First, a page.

London-based movie production and finance house the Fyzz Facility, which has invested more than $250 million in more than 200 features in the past five years, has appointed seasoned dealmaker Charles Auty, formerly of Ingenious Media, as managing director of its financing operation. Fyzz produced this summer’s indie breakout hit “47 Meters Down,” starring Mandy Moore; upcoming movies include Jackie Chan and Pierce Brosnan starrer “The Foreigner,” directed by Martin Campbell.
Auty joins Fyzz after 12 years at Ingenious, where for the past five years he was the managing director of its $500 million flagship independent film fund. Movies he has helped finance include “Avatar,” “Life of Pi,” plus the “X-Men” and “Planet of the Apes” franchises. Other credits include “Mr. Turner,” “Carol,” starring Cate Blanchett, and “Brooklyn,” starring Saoirse Ronan.
Fyzz’s co-CEOs Wayne Marc Godfrey and Robert Jones said: “It’s a real coup for the Fyzz Facility to attract an industry leader of Charles’ caliber. Our business has grown exponentially over the past three years and we are confident that, under Charles’ skilled direction heading up the finance team, that growth will continue.”
Auty will spearhead the company’s financing activities on individual projects, assume responsibility for existing relationships with producers, and develop new financing strategies, alongside Godfrey and Jones, the company said.
Johannes Roberts’ shark thriller “47 Meters Down,” which Fyzz fully financed and produced, recently clocked more than $43 million at the U.S. box office and is the biggest independent release so far this year. The company announced this week it will produce and fully finance Victor Levin’s “Destination Wedding,” starring Winona Ryder and Keanu Reeves.
Upcoming projects that Fyzz has produced and financed include “Three Seconds,” starring Rosamund Pike, Joel Kinnaman and Clive Owen; Roberts’ “Strangers”; “Final Score,” starring Dave Bautista; and Matthew Holness’ darkly twisted “Possum,” starring Sean Harris.
The company, which was founded in 2010, has tried to stay under the radar thus far, Jones told Variety. “We always sought out the people that we wanted to work with rather than have an open house,” he said, adding that they have been careful to evaluate the market potential of each project. “We have not been tempted to go off-piste and let our hearts rule our heads.”
Gaining the confidence of investors was paramount, Jones said. “When we started there was a real imperative to ensure that we got involved in films that were real… that were actually going to happen.” Godfrey added: “As a financier we tend to want to come on board when a few pieces of the puzzle are in place [such as the talent or the sales company].”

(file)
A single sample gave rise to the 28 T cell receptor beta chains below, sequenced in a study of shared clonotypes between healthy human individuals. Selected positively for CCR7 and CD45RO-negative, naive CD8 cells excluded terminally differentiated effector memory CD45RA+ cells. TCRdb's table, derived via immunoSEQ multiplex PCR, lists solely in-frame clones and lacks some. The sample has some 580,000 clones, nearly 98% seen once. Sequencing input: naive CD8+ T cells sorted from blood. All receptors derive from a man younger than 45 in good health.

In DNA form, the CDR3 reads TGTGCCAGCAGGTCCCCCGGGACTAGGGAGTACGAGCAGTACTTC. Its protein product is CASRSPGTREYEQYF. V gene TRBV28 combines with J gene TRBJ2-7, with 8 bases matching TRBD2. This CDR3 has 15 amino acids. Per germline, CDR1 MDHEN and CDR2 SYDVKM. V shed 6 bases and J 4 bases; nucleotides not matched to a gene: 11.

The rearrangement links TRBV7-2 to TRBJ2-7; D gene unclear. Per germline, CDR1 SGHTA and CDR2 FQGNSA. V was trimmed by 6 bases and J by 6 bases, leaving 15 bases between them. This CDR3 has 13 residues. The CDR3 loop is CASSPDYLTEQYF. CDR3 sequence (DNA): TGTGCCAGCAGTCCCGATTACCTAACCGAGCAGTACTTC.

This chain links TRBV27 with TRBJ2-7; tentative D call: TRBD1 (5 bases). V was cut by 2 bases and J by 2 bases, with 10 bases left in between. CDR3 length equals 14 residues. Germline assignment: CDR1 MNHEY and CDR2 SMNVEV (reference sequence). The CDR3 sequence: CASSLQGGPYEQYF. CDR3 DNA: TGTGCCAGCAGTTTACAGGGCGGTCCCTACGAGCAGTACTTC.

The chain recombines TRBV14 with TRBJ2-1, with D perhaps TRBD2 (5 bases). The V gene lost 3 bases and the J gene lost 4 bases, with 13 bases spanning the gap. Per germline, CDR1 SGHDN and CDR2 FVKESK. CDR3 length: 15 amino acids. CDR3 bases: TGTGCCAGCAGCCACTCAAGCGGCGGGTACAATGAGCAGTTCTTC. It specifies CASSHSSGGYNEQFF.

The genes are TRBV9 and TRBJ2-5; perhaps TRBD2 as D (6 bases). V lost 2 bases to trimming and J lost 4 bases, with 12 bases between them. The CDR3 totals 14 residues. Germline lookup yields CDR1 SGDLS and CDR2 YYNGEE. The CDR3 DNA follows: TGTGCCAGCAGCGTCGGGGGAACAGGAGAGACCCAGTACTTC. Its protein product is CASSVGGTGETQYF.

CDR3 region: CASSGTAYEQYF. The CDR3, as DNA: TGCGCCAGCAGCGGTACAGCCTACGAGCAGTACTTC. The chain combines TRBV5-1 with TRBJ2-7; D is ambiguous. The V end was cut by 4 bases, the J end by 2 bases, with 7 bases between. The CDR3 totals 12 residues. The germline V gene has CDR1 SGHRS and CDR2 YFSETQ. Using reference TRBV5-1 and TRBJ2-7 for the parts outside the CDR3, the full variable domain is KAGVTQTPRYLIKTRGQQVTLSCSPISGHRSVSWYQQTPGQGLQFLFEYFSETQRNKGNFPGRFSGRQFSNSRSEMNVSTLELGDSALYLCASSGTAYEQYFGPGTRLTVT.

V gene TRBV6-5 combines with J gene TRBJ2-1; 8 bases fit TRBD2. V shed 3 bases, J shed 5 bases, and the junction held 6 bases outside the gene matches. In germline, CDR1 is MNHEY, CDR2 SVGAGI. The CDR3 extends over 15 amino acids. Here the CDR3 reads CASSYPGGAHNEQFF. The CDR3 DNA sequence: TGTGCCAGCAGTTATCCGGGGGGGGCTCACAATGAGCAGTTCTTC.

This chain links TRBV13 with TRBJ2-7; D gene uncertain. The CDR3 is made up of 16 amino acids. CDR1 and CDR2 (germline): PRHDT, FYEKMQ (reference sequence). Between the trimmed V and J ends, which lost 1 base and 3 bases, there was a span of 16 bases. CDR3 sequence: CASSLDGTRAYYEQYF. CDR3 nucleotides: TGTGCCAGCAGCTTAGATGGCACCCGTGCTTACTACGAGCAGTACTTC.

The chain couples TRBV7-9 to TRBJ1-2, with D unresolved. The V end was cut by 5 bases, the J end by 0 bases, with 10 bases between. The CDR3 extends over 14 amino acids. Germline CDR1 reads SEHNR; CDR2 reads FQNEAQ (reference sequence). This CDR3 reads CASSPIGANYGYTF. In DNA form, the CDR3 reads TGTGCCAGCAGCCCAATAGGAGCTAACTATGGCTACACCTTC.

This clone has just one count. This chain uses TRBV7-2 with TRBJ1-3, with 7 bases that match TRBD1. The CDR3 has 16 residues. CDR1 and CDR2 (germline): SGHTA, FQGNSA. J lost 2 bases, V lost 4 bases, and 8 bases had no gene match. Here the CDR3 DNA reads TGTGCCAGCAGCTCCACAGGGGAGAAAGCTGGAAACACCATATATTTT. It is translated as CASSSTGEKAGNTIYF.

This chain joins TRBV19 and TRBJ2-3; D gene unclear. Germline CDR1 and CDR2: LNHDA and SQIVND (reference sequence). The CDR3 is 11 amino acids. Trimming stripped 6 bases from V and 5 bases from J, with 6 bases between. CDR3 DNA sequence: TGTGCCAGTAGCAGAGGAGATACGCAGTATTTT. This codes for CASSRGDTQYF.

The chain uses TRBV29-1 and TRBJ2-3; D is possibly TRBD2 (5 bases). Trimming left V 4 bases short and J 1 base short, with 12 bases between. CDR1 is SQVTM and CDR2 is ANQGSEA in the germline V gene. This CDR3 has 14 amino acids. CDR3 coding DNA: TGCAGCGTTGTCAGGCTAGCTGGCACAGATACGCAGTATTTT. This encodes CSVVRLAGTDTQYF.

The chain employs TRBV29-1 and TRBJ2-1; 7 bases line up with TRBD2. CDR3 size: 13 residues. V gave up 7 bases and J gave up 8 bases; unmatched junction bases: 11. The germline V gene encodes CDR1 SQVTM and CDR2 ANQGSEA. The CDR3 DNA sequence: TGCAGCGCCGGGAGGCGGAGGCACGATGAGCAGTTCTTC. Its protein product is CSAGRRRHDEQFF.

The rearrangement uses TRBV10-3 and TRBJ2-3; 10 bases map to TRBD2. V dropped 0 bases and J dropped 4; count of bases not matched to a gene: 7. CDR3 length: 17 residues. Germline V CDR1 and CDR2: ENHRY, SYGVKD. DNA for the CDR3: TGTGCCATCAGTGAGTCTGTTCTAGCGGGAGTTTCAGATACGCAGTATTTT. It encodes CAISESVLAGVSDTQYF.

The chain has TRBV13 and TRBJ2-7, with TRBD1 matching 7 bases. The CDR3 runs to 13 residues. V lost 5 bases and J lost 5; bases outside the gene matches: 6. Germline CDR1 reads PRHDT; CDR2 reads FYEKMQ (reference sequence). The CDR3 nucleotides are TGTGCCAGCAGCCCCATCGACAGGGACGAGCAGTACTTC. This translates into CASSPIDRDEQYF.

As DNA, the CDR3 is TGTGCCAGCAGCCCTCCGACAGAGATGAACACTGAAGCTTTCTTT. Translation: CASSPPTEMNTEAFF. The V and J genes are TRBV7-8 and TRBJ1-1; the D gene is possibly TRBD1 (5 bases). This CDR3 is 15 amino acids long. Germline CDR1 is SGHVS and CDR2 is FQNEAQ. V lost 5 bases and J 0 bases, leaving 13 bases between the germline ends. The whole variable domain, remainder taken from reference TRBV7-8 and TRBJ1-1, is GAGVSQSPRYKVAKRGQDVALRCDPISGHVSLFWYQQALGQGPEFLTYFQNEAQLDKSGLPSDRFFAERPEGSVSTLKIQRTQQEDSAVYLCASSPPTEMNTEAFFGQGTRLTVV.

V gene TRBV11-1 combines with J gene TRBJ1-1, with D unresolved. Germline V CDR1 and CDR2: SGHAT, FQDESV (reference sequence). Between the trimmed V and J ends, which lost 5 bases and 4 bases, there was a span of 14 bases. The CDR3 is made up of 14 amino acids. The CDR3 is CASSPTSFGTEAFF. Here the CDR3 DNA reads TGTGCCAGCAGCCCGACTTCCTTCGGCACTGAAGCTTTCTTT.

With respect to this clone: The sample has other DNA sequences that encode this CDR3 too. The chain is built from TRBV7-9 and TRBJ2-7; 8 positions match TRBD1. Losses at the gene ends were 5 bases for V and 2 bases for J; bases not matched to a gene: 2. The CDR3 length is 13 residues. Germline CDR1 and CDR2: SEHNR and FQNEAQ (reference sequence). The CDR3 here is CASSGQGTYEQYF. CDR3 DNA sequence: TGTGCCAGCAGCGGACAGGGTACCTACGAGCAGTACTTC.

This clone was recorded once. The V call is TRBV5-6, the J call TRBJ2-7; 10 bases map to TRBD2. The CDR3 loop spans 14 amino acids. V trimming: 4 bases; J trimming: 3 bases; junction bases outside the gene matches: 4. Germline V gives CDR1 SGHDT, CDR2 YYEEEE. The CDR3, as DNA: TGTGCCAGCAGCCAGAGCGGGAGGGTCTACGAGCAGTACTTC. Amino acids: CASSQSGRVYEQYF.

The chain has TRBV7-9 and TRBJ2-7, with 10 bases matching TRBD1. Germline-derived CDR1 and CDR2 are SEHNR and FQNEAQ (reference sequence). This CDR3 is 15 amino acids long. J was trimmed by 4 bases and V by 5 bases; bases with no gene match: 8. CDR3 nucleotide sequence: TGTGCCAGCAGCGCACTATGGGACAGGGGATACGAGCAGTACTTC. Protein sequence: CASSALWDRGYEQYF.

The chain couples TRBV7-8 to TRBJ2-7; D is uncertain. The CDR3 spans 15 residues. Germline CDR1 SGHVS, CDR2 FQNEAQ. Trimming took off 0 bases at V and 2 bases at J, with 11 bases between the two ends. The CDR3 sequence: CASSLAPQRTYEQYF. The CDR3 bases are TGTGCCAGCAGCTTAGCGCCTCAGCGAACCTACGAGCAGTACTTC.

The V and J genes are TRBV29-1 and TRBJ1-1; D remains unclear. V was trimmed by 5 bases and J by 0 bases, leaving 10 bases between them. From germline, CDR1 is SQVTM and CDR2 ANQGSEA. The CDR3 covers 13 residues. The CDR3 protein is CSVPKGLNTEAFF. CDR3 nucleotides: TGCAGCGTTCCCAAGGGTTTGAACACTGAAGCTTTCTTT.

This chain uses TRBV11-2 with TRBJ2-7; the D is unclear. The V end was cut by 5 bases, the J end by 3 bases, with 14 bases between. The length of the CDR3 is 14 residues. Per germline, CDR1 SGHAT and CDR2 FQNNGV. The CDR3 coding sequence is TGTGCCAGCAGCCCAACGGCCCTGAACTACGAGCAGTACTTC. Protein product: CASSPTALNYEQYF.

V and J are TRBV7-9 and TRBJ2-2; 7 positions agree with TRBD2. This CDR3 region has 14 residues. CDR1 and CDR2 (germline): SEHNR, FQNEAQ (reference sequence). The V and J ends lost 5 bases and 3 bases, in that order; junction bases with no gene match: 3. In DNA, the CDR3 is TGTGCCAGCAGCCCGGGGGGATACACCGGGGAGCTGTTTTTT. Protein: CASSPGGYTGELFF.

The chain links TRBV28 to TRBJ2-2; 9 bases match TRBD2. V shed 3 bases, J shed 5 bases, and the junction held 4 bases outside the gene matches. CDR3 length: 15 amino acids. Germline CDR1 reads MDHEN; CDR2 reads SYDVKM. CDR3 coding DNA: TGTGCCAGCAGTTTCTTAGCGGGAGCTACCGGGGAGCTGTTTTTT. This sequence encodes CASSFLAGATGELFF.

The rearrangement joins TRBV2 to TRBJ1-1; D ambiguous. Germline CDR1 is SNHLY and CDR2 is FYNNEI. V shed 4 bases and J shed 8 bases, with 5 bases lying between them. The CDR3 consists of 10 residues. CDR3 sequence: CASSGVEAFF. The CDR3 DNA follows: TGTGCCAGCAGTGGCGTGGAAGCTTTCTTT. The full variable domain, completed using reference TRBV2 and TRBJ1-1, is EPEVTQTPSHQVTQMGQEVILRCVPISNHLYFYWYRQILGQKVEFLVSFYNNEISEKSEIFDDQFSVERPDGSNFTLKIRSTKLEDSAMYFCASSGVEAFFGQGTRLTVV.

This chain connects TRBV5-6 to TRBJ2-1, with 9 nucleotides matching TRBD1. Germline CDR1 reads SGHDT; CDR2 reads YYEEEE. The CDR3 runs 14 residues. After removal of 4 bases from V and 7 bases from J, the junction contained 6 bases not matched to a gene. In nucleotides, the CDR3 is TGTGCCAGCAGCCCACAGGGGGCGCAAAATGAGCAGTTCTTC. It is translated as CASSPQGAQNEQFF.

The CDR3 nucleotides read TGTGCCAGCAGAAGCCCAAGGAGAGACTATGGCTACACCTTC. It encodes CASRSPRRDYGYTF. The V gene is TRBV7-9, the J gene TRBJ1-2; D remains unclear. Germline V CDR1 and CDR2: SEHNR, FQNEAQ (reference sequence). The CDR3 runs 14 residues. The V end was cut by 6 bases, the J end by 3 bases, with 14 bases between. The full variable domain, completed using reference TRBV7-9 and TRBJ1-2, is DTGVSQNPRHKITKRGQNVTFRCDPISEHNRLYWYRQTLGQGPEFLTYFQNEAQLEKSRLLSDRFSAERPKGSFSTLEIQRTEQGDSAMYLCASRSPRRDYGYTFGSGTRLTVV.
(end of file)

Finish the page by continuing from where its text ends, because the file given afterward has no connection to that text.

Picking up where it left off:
Despite their caution, the past three years have seen “astronomical” growth for Fyzz, and so far this year it has already closed more than double the number of financing deals compared with the whole of last year. Jones attributes this to their reputation as a proactive and sensitive lender. “We have a reputation for being pragmatic, very fast to respond and being hands on in helping people get their films together,” he said. “We are also sensitive to the whole process, because we also produce, and understand how things can change.”
Auty added: “It’s one of the things that attracted me to the proposition of working with these guys: there’s a rigor of approach in the assessment and selection of projects they want to board, but once that has happened there is a dedication and flexibility of approach to getting [the deal] done.”
Godfrey added: “We try to be like a conductor to our closing process and not just be a passive participant. As a financier involved in a multiparty closing, it is very easy to just go along with the journey, but we realized early on that to be more aggressive in that part of the process would ultimately help drive films to close quicker.”
As well as lending to other producers, the company has a slate of its own productions, such as “The Foreigner.” It has around 30 projects on its development slate, and aims to move four or five movies a year into production. Its in-house production capability received a boost last year when it merged with Mark Lane and James Harris’ production company The Tea Shop, which developed “47 Meters Down.”
Fyzz has no limit on the budget of projects it will consider. “Budget is not important to us. The commercial viability of the movie sets the price,” Godfrey said, adding that “The Foreigner” has a $43 million budget, while “Destination Wedding” is budgeted at $5 million. Although many of its movies are genre pics, the company is not restricted to those, and it will also back auteur cinema. Its past credits include Taylor Sheridan’s “Wind River,” starring Jeremy Renner and Elizabeth Olsen; Martin Scorsese’s “Silence,” starring Liam Neeson; and Stephen Fingleton’s BAFTA-nominated “The Survivalist.” The Fyzz chiefs “are driven to make films that our team is passionate about,” Godfrey said. “We want to make films with people who will fight for them.”
Whether the company is financing movies from other producers or developing its own projects, the criteria for evaluating their market potential is the same. “Each side [financing and production] informs the other,” Auty said. “The skillset and knowledge on the financing side helps keep you commercially grounded when you are looking at the producing proposition.”
The international distribution business is tougher than ever with minimum guarantees declining year on year, and distributors are ever more cautious about pre-buying movies, so Fyzz’s ongoing success depends on the quality of the movies it delivers. “We pride ourselves on making sure everything we do is the best it can be. It is not about being a [content] factory,” Godfrey said.